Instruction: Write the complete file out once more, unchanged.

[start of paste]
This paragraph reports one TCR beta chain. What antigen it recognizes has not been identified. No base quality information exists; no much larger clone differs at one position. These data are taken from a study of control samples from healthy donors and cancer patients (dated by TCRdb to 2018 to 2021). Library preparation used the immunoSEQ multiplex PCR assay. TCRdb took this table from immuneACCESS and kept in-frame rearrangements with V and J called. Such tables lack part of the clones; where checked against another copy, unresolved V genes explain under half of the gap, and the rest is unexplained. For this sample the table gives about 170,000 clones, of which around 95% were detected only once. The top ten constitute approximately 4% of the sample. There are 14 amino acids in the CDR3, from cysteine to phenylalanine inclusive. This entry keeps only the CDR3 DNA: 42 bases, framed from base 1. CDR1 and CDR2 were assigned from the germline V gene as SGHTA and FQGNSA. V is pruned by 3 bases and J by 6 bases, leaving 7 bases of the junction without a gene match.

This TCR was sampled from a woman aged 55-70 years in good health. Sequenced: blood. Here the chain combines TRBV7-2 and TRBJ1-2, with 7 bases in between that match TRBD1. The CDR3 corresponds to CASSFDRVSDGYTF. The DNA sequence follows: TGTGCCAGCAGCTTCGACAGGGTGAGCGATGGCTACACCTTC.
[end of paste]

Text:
This paragraph reports one TCR beta chain. What antigen it recognizes has not been identified. No base quality information exists; no much larger clone differs at one position. These data are taken from a study of control samples from healthy donors and cancer patients (dated by TCRdb to 2018 to 2021). Library preparation used the immunoSEQ multiplex PCR assay. TCRdb took this table from immuneACCESS and kept in-frame rearrangements with V and J called. Such tables lack part of the clones; where checked against another copy, unresolved V genes explain under half of the gap, and the rest is unexplained. For this sample the table gives about 170,000 clones, of which around 95% were detected only once. The top ten constitute approximately 4% of the sample. There are 14 amino acids in the CDR3, from cysteine to phenylalanine inclusive. This entry keeps only the CDR3 DNA: 42 bases, framed from base 1. CDR1 and CDR2 were assigned from the germline V gene as SGHTA and FQGNSA. V is pruned by 3 bases and J by 6 bases, leaving 7 bases of the junction without a gene match.

This TCR was sampled from a woman aged 55-70 years in good health. Sequenced: blood. Here the chain combines TRBV7-2 and TRBJ1-2, with 7 bases in between that match TRBD1. The CDR3 corresponds to CASSFDRVSDGYTF. The DNA sequence follows: TGTGCCAGCAGCTTCGACAGGGTGAGCGATGGCTACACCTTC.